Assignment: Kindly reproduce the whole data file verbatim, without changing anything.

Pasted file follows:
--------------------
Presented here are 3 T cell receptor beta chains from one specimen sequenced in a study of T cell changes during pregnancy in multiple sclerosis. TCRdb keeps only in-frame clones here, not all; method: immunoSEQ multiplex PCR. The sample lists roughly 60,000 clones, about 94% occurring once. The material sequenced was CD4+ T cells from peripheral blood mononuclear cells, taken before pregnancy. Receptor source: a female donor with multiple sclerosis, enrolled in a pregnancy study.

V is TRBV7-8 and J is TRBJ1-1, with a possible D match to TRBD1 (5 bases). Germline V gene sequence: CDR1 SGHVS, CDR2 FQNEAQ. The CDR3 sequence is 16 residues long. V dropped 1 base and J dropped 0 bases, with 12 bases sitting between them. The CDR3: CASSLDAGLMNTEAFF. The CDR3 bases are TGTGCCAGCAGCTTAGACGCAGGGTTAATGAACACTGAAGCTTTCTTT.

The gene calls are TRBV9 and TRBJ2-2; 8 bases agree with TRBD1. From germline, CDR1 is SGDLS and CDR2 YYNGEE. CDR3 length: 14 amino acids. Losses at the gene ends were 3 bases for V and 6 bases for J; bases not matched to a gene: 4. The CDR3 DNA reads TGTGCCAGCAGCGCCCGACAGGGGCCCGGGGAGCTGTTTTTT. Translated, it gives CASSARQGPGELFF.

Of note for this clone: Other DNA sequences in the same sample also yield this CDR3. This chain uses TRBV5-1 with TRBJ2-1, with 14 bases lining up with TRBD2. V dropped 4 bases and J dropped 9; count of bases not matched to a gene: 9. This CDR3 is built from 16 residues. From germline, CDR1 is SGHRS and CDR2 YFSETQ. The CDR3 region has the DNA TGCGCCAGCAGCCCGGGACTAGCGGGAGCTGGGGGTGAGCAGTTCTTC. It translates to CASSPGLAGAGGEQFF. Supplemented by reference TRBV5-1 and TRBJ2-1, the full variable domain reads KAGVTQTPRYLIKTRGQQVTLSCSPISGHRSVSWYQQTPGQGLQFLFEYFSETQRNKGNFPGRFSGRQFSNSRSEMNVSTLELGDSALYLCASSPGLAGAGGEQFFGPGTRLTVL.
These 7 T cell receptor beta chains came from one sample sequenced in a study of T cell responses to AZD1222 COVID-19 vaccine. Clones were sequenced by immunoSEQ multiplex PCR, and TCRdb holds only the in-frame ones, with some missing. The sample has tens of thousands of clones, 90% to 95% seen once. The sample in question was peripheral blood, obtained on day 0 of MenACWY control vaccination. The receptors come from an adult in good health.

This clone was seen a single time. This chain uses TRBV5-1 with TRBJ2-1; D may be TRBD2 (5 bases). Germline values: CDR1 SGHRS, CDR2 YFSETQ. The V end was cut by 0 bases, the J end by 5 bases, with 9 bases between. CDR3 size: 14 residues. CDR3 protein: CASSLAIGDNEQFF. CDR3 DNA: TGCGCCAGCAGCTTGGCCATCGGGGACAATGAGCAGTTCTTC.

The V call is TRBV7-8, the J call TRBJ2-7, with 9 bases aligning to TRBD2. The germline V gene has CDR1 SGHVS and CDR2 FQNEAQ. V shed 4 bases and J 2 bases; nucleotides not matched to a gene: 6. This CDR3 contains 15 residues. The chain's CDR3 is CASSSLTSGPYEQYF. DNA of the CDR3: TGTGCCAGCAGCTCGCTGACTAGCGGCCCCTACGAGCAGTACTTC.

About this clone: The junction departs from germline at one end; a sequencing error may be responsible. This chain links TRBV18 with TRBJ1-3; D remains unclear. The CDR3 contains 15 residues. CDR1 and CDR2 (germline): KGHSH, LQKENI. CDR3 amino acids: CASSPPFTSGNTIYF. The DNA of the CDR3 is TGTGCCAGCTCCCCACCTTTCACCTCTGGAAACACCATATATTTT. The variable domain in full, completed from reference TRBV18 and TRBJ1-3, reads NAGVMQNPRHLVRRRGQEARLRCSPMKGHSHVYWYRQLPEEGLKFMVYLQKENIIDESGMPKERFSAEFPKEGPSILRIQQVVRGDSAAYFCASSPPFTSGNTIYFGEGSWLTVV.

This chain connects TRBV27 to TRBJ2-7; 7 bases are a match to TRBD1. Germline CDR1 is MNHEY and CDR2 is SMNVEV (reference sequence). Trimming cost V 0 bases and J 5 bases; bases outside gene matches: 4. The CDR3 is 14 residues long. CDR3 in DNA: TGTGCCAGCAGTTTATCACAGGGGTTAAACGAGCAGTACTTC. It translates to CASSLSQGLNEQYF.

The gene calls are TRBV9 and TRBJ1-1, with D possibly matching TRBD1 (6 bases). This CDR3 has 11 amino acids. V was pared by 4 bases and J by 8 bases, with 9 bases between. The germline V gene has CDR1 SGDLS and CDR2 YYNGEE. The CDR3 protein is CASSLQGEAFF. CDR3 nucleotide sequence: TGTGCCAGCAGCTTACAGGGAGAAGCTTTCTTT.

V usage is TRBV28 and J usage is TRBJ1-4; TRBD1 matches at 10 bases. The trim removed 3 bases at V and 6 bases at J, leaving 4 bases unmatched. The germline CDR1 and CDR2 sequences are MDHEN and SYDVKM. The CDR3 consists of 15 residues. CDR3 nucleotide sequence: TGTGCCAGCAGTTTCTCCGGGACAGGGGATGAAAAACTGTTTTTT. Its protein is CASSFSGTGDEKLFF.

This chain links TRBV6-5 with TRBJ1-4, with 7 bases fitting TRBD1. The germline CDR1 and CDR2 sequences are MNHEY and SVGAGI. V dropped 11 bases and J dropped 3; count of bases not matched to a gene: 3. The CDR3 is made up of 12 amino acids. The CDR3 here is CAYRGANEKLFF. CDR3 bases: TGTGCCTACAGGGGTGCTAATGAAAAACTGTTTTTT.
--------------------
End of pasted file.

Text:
Presented here are 3 T cell receptor beta chains from one specimen sequenced in a study of T cell changes during pregnancy in multiple sclerosis. TCRdb keeps only in-frame clones here, not all; method: immunoSEQ multiplex PCR. The sample lists roughly 60,000 clones, about 94% occurring once. The material sequenced was CD4+ T cells from peripheral blood mononuclear cells, taken before pregnancy. Receptor source: a female donor with multiple sclerosis, enrolled in a pregnancy study.

V is TRBV7-8 and J is TRBJ1-1, with a possible D match to TRBD1 (5 bases). Germline V gene sequence: CDR1 SGHVS, CDR2 FQNEAQ. The CDR3 sequence is 16 residues long. V dropped 1 base and J dropped 0 bases, with 12 bases sitting between them. The CDR3: CASSLDAGLMNTEAFF. The CDR3 bases are TGTGCCAGCAGCTTAGACGCAGGGTTAATGAACACTGAAGCTTTCTTT.

The gene calls are TRBV9 and TRBJ2-2; 8 bases agree with TRBD1. From germline, CDR1 is SGDLS and CDR2 YYNGEE. CDR3 length: 14 amino acids. Losses at the gene ends were 3 bases for V and 6 bases for J; bases not matched to a gene: 4. The CDR3 DNA reads TGTGCCAGCAGCGCCCGACAGGGGCCCGGGGAGCTGTTTTTT. Translated, it gives CASSARQGPGELFF.

Of note for this clone: Other DNA sequences in the same sample also yield this CDR3. This chain uses TRBV5-1 with TRBJ2-1, with 14 bases lining up with TRBD2. V dropped 4 bases and J dropped 9; count of bases not matched to a gene: 9. This CDR3 is built from 16 residues. From germline, CDR1 is SGHRS and CDR2 YFSETQ. The CDR3 region has the DNA TGCGCCAGCAGCCCGGGACTAGCGGGAGCTGGGGGTGAGCAGTTCTTC. It translates to CASSPGLAGAGGEQFF. Supplemented by reference TRBV5-1 and TRBJ2-1, the full variable domain reads KAGVTQTPRYLIKTRGQQVTLSCSPISGHRSVSWYQQTPGQGLQFLFEYFSETQRNKGNFPGRFSGRQFSNSRSEMNVSTLELGDSALYLCASSPGLAGAGGEQFFGPGTRLTVL.
These 7 T cell receptor beta chains came from one sample sequenced in a study of T cell responses to AZD1222 COVID-19 vaccine. Clones were sequenced by immunoSEQ multiplex PCR, and TCRdb holds only the in-frame ones, with some missing. The sample has tens of thousands of clones, 90% to 95% seen once. The sample in question was peripheral blood, obtained on day 0 of MenACWY control vaccination. The receptors come from an adult in good health.

This clone was seen a single time. This chain uses TRBV5-1 with TRBJ2-1; D may be TRBD2 (5 bases). Germline values: CDR1 SGHRS, CDR2 YFSETQ. The V end was cut by 0 bases, the J end by 5 bases, with 9 bases between. CDR3 size: 14 residues. CDR3 protein: CASSLAIGDNEQFF. CDR3 DNA: TGCGCCAGCAGCTTGGCCATCGGGGACAATGAGCAGTTCTTC.

The V call is TRBV7-8, the J call TRBJ2-7, with 9 bases aligning to TRBD2. The germline V gene has CDR1 SGHVS and CDR2 FQNEAQ. V shed 4 bases and J 2 bases; nucleotides not matched to a gene: 6. This CDR3 contains 15 residues. The chain's CDR3 is CASSSLTSGPYEQYF. DNA of the CDR3: TGTGCCAGCAGCTCGCTGACTAGCGGCCCCTACGAGCAGTACTTC.

About this clone: The junction departs from germline at one end; a sequencing error may be responsible. This chain links TRBV18 with TRBJ1-3; D remains unclear. The CDR3 contains 15 residues. CDR1 and CDR2 (germline): KGHSH, LQKENI. CDR3 amino acids: CASSPPFTSGNTIYF. The DNA of the CDR3 is TGTGCCAGCTCCCCACCTTTCACCTCTGGAAACACCATATATTTT. The variable domain in full, completed from reference TRBV18 and TRBJ1-3, reads NAGVMQNPRHLVRRRGQEARLRCSPMKGHSHVYWYRQLPEEGLKFMVYLQKENIIDESGMPKERFSAEFPKEGPSILRIQQVVRGDSAAYFCASSPPFTSGNTIYFGEGSWLTVV.

This chain connects TRBV27 to TRBJ2-7; 7 bases are a match to TRBD1. Germline CDR1 is MNHEY and CDR2 is SMNVEV (reference sequence). Trimming cost V 0 bases and J 5 bases; bases outside gene matches: 4. The CDR3 is 14 residues long. CDR3 in DNA: TGTGCCAGCAGTTTATCACAGGGGTTAAACGAGCAGTACTTC. It translates to CASSLSQGLNEQYF.

The gene calls are TRBV9 and TRBJ1-1, with D possibly matching TRBD1 (6 bases). This CDR3 has 11 amino acids. V was pared by 4 bases and J by 8 bases, with 9 bases between. The germline V gene has CDR1 SGDLS and CDR2 YYNGEE. The CDR3 protein is CASSLQGEAFF. CDR3 nucleotide sequence: TGTGCCAGCAGCTTACAGGGAGAAGCTTTCTTT.

V usage is TRBV28 and J usage is TRBJ1-4; TRBD1 matches at 10 bases. The trim removed 3 bases at V and 6 bases at J, leaving 4 bases unmatched. The germline CDR1 and CDR2 sequences are MDHEN and SYDVKM. The CDR3 consists of 15 residues. CDR3 nucleotide sequence: TGTGCCAGCAGTTTCTCCGGGACAGGGGATGAAAAACTGTTTTTT. Its protein is CASSFSGTGDEKLFF.

This chain links TRBV6-5 with TRBJ1-4, with 7 bases fitting TRBD1. The germline CDR1 and CDR2 sequences are MNHEY and SVGAGI. V dropped 11 bases and J dropped 3; count of bases not matched to a gene: 3. The CDR3 is made up of 12 amino acids. The CDR3 here is CAYRGANEKLFF. CDR3 bases: TGTGCCTACAGGGGTGCTAATGAAAAACTGTTTTTT.